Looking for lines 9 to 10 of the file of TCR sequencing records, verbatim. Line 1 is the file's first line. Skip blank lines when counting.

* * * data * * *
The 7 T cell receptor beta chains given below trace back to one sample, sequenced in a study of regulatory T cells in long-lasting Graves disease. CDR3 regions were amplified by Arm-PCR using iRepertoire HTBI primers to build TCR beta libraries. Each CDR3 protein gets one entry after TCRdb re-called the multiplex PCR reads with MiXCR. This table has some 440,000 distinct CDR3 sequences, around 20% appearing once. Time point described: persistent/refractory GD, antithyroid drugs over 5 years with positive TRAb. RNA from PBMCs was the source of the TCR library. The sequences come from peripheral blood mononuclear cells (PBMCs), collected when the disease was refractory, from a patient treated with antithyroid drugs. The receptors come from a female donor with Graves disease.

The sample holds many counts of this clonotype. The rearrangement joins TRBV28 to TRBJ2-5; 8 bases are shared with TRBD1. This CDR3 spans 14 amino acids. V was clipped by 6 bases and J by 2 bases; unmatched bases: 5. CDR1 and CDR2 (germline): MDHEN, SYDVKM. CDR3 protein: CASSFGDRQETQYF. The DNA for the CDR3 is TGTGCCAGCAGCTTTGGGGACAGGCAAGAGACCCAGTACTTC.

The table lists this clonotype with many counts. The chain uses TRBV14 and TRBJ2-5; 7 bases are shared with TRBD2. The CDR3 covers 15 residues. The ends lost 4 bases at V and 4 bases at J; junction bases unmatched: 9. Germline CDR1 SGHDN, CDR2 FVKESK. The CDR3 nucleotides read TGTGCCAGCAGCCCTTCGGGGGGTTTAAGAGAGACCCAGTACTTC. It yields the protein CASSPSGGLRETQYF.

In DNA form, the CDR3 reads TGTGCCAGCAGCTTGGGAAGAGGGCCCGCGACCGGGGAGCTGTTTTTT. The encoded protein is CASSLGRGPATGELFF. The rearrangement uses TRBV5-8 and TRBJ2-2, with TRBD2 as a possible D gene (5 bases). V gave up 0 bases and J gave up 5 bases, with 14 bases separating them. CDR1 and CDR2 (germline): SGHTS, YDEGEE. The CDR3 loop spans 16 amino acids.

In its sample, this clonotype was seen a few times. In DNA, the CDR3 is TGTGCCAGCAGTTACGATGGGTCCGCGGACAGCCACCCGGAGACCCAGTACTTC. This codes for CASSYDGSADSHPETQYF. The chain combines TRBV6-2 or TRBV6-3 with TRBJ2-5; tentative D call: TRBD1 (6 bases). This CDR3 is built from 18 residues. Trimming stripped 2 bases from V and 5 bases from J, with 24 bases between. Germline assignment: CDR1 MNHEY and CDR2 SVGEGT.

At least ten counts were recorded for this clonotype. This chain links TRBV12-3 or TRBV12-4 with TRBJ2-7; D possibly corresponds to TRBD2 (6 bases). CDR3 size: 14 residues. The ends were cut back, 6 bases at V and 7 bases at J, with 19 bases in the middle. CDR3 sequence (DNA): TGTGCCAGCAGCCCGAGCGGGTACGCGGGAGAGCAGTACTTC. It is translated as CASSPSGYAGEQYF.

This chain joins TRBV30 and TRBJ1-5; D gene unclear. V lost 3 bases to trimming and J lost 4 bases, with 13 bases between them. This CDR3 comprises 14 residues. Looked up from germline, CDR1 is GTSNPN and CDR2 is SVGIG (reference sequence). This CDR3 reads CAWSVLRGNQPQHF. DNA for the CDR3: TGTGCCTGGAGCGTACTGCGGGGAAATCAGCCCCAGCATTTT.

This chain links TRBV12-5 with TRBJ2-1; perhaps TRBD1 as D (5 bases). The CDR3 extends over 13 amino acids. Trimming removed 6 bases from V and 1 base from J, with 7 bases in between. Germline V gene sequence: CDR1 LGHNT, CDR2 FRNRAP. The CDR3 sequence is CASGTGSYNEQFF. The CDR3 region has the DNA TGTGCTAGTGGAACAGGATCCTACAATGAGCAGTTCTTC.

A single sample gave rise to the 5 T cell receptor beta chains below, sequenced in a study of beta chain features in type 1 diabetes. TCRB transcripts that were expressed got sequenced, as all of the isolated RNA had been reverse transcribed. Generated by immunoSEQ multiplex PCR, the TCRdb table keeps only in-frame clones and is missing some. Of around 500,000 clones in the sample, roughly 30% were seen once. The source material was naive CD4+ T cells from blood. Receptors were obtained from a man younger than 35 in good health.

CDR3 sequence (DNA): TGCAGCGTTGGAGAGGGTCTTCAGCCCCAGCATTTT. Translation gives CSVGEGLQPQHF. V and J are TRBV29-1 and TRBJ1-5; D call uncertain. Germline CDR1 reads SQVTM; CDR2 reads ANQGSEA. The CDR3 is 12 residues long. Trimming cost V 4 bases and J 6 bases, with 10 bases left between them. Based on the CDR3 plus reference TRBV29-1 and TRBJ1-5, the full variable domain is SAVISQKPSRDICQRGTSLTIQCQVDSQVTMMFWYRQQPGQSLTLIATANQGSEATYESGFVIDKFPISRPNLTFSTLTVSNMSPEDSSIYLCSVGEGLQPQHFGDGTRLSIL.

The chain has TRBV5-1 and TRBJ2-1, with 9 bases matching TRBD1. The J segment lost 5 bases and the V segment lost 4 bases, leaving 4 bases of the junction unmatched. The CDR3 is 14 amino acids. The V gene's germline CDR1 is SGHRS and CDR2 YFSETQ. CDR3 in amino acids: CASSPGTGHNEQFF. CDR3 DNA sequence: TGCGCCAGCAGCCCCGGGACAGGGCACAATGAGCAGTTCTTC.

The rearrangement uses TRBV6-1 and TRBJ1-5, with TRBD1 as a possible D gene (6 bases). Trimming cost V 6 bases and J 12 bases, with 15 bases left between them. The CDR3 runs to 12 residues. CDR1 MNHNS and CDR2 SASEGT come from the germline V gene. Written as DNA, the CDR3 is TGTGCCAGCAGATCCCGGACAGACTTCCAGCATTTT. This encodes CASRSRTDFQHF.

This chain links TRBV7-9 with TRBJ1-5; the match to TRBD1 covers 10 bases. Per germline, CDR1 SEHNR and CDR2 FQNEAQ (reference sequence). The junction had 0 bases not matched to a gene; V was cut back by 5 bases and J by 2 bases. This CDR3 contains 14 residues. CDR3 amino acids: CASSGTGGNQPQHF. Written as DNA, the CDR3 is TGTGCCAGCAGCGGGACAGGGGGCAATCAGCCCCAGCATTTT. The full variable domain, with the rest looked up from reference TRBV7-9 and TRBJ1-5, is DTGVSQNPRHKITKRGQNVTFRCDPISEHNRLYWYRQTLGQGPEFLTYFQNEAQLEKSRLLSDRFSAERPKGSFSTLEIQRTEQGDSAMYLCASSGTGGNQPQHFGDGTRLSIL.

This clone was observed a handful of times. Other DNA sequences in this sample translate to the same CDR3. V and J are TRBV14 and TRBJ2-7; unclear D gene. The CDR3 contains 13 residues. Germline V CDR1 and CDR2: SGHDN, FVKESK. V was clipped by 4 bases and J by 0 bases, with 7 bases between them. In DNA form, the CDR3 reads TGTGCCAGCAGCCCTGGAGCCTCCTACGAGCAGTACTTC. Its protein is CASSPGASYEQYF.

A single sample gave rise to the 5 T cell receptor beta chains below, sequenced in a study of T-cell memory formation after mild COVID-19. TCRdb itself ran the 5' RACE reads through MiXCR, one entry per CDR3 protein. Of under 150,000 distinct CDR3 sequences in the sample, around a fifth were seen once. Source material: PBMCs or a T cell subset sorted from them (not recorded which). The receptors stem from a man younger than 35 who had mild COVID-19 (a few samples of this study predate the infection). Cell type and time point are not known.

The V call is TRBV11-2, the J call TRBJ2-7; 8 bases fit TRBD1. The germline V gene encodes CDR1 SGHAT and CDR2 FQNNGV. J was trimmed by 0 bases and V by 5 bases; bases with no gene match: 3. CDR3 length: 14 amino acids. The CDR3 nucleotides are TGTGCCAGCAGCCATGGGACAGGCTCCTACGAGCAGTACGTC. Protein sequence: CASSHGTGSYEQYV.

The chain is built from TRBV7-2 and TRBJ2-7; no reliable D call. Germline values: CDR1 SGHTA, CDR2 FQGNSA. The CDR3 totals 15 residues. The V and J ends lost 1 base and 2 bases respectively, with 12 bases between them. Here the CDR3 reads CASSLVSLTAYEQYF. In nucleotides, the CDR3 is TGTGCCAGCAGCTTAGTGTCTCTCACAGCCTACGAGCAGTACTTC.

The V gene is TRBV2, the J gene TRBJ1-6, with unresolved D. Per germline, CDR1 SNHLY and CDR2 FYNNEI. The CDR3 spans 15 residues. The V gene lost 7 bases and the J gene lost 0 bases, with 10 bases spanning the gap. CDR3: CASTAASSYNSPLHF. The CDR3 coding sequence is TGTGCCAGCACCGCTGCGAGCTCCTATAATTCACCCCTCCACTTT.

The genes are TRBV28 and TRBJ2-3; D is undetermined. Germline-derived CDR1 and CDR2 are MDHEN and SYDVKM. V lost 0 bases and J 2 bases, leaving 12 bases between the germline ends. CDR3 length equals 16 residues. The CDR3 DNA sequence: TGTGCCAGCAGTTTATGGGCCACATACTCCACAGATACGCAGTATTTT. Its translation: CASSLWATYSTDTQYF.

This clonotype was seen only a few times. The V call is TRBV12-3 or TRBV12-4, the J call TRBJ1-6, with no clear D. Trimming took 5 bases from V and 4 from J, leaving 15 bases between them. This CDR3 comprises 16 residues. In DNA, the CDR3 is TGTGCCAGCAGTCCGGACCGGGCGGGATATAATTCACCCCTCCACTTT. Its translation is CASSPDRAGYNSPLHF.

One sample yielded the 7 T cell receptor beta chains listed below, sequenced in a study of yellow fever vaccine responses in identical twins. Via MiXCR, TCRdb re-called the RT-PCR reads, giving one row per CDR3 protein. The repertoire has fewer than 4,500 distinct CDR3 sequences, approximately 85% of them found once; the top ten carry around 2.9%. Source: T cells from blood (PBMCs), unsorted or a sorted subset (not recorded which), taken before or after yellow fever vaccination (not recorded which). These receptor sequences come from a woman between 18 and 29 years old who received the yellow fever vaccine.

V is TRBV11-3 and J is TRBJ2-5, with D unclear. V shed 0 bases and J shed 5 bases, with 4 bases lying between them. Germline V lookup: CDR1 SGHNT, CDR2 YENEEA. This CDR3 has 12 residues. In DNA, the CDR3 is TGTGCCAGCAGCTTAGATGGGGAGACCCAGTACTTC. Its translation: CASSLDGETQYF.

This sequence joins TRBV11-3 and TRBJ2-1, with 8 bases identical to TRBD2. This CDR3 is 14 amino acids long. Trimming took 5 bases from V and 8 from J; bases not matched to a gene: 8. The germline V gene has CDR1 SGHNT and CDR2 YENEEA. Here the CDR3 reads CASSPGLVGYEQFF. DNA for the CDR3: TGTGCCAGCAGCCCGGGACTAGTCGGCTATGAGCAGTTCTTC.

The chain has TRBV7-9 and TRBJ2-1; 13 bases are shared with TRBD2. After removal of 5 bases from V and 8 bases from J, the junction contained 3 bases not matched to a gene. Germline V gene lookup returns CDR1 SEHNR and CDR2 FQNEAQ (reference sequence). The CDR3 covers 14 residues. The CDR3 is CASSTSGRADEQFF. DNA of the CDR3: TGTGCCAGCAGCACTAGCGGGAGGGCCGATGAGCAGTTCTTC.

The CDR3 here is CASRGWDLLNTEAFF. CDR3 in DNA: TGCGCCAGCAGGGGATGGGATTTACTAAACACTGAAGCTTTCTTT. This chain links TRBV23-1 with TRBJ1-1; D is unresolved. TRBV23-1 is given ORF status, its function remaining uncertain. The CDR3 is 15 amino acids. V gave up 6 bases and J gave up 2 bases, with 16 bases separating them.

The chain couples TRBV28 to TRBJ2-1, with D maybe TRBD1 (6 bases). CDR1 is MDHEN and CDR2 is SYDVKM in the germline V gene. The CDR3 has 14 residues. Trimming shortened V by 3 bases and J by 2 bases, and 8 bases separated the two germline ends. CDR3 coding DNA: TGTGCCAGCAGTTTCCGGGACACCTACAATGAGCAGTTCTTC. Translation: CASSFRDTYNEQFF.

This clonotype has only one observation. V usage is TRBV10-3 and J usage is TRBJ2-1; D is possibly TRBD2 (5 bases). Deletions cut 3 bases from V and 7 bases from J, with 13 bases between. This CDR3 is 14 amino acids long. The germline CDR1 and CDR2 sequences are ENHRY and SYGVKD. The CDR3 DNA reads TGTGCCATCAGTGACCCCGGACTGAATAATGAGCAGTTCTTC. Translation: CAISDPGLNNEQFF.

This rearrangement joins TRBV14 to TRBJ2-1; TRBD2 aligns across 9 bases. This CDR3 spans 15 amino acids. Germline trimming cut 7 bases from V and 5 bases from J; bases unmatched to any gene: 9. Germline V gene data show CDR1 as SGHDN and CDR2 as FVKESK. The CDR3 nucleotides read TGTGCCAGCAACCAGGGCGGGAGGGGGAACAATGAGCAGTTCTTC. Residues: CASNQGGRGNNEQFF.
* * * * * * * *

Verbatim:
A single sample gave rise to the 5 T cell receptor beta chains below, sequenced in a study of beta chain features in type 1 diabetes. TCRB transcripts that were expressed got sequenced, as all of the isolated RNA had been reverse transcribed. Generated by immunoSEQ multiplex PCR, the TCRdb table keeps only in-frame clones and is missing some. Of around 500,000 clones in the sample, roughly 30% were seen once. The source material was naive CD4+ T cells from blood. Receptors were obtained from a man younger than 35 in good health.

CDR3 sequence (DNA): TGCAGCGTTGGAGAGGGTCTTCAGCCCCAGCATTTT. Translation gives CSVGEGLQPQHF. V and J are TRBV29-1 and TRBJ1-5; D call uncertain. Germline CDR1 reads SQVTM; CDR2 reads ANQGSEA. The CDR3 is 12 residues long. Trimming cost V 4 bases and J 6 bases, with 10 bases left between them. Based on the CDR3 plus reference TRBV29-1 and TRBJ1-5, the full variable domain is SAVISQKPSRDICQRGTSLTIQCQVDSQVTMMFWYRQQPGQSLTLIATANQGSEATYESGFVIDKFPISRPNLTFSTLTVSNMSPEDSSIYLCSVGEGLQPQHFGDGTRLSIL.